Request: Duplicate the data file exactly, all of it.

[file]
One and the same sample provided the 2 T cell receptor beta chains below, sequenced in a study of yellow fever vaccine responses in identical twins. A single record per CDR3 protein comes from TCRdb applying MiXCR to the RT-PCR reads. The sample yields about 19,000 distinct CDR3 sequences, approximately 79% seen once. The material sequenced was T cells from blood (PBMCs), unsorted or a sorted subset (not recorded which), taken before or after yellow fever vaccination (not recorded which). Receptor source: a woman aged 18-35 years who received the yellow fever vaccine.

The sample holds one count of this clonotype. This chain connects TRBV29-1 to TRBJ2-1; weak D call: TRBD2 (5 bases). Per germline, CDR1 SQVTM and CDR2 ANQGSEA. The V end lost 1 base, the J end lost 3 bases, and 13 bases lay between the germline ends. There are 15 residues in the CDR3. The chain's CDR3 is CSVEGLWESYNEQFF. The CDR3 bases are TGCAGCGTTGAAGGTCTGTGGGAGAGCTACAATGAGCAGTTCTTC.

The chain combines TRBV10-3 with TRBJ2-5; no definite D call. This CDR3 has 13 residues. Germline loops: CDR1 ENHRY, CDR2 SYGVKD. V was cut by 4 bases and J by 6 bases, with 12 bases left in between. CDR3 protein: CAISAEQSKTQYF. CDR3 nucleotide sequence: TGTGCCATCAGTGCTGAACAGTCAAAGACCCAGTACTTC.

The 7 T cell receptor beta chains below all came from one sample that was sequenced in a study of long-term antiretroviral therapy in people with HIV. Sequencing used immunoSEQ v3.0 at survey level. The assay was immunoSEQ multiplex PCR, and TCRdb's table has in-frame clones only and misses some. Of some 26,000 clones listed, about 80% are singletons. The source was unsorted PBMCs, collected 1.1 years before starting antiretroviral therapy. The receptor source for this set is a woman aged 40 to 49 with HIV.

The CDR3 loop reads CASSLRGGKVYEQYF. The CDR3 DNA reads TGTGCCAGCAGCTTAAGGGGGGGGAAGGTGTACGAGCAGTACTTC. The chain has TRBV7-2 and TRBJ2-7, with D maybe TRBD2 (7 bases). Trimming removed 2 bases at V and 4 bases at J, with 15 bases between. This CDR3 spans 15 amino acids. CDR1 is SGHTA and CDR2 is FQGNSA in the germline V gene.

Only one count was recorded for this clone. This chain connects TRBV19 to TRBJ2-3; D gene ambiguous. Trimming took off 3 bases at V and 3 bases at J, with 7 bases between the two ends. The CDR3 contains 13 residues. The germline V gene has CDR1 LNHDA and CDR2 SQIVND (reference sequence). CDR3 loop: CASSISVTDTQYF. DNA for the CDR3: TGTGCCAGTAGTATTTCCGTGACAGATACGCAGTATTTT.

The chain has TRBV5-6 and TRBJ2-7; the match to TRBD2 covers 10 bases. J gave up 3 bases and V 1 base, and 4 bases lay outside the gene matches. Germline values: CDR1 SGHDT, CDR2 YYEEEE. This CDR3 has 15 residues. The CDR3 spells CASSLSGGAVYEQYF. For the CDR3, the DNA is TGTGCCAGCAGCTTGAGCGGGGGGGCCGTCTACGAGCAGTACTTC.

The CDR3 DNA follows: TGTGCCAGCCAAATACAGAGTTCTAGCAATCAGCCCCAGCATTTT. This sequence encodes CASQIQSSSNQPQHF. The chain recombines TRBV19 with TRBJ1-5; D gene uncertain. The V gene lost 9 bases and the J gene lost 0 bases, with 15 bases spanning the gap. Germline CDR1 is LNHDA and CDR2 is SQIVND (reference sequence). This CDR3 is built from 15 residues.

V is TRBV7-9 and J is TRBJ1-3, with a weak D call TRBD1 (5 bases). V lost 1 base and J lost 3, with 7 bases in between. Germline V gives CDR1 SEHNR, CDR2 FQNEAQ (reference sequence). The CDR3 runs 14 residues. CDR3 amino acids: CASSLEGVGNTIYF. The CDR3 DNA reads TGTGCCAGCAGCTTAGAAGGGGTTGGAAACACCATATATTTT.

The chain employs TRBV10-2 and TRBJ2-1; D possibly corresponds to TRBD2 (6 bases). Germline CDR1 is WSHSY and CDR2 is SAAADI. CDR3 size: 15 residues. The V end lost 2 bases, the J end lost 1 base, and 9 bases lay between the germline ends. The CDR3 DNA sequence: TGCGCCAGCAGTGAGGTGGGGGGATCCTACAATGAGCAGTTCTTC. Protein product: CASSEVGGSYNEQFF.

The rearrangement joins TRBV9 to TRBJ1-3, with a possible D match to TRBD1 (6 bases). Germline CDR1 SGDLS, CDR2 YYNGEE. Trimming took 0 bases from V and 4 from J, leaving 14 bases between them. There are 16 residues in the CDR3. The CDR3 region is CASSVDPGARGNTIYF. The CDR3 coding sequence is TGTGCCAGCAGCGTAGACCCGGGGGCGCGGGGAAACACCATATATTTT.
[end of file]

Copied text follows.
One and the same sample provided the 2 T cell receptor beta chains below, sequenced in a study of yellow fever vaccine responses in identical twins. A single record per CDR3 protein comes from TCRdb applying MiXCR to the RT-PCR reads. The sample yields about 19,000 distinct CDR3 sequences, approximately 79% seen once. The material sequenced was T cells from blood (PBMCs), unsorted or a sorted subset (not recorded which), taken before or after yellow fever vaccination (not recorded which). Receptor source: a woman aged 18-35 years who received the yellow fever vaccine.

The sample holds one count of this clonotype. This chain connects TRBV29-1 to TRBJ2-1; weak D call: TRBD2 (5 bases). Per germline, CDR1 SQVTM and CDR2 ANQGSEA. The V end lost 1 base, the J end lost 3 bases, and 13 bases lay between the germline ends. There are 15 residues in the CDR3. The chain's CDR3 is CSVEGLWESYNEQFF. The CDR3 bases are TGCAGCGTTGAAGGTCTGTGGGAGAGCTACAATGAGCAGTTCTTC.

The chain combines TRBV10-3 with TRBJ2-5; no definite D call. This CDR3 has 13 residues. Germline loops: CDR1 ENHRY, CDR2 SYGVKD. V was cut by 4 bases and J by 6 bases, with 12 bases left in between. CDR3 protein: CAISAEQSKTQYF. CDR3 nucleotide sequence: TGTGCCATCAGTGCTGAACAGTCAAAGACCCAGTACTTC.

The 7 T cell receptor beta chains below all came from one sample that was sequenced in a study of long-term antiretroviral therapy in people with HIV. Sequencing used immunoSEQ v3.0 at survey level. The assay was immunoSEQ multiplex PCR, and TCRdb's table has in-frame clones only and misses some. Of some 26,000 clones listed, about 80% are singletons. The source was unsorted PBMCs, collected 1.1 years before starting antiretroviral therapy. The receptor source for this set is a woman aged 40 to 49 with HIV.

The CDR3 loop reads CASSLRGGKVYEQYF. The CDR3 DNA reads TGTGCCAGCAGCTTAAGGGGGGGGAAGGTGTACGAGCAGTACTTC. The chain has TRBV7-2 and TRBJ2-7, with D maybe TRBD2 (7 bases). Trimming removed 2 bases at V and 4 bases at J, with 15 bases between. This CDR3 spans 15 amino acids. CDR1 is SGHTA and CDR2 is FQGNSA in the germline V gene.

Only one count was recorded for this clone. This chain connects TRBV19 to TRBJ2-3; D gene ambiguous. Trimming took off 3 bases at V and 3 bases at J, with 7 bases between the two ends. The CDR3 contains 13 residues. The germline V gene has CDR1 LNHDA and CDR2 SQIVND (reference sequence). CDR3 loop: CASSISVTDTQYF. DNA for the CDR3: TGTGCCAGTAGTATTTCCGTGACAGATACGCAGTATTTT.

The chain has TRBV5-6 and TRBJ2-7; the match to TRBD2 covers 10 bases. J gave up 3 bases and V 1 base, and 4 bases lay outside the gene matches. Germline values: CDR1 SGHDT, CDR2 YYEEEE. This CDR3 has 15 residues. The CDR3 spells CASSLSGGAVYEQYF. For the CDR3, the DNA is TGTGCCAGCAGCTTGAGCGGGGGGGCCGTCTACGAGCAGTACTTC.

The CDR3 DNA follows: TGTGCCAGCCAAATACAGAGTTCTAGCAATCAGCCCCAGCATTTT. This sequence encodes CASQIQSSSNQPQHF. The chain recombines TRBV19 with TRBJ1-5; D gene uncertain. The V gene lost 9 bases and the J gene lost 0 bases, with 15 bases spanning the gap. Germline CDR1 is LNHDA and CDR2 is SQIVND (reference sequence). This CDR3 is built from 15 residues.

V is TRBV7-9 and J is TRBJ1-3, with a weak D call TRBD1 (5 bases). V lost 1 base and J lost 3, with 7 bases in between. Germline V gives CDR1 SEHNR, CDR2 FQNEAQ (reference sequence). The CDR3 runs 14 residues. CDR3 amino acids: CASSLEGVGNTIYF. The CDR3 DNA reads TGTGCCAGCAGCTTAGAAGGGGTTGGAAACACCATATATTTT.

The chain employs TRBV10-2 and TRBJ2-1; D possibly corresponds to TRBD2 (6 bases). Germline CDR1 is WSHSY and CDR2 is SAAADI. CDR3 size: 15 residues. The V end lost 2 bases, the J end lost 1 base, and 9 bases lay between the germline ends. The CDR3 DNA sequence: TGCGCCAGCAGTGAGGTGGGGGGATCCTACAATGAGCAGTTCTTC. Protein product: CASSEVGGSYNEQFF.

The rearrangement joins TRBV9 to TRBJ1-3, with a possible D match to TRBD1 (6 bases). Germline CDR1 SGDLS, CDR2 YYNGEE. Trimming took 0 bases from V and 4 from J, leaving 14 bases between them. There are 16 residues in the CDR3. The CDR3 region is CASSVDPGARGNTIYF. The CDR3 coding sequence is TGTGCCAGCAGCGTAGACCCGGGGGCGCGGGGAAACACCATATATTTT.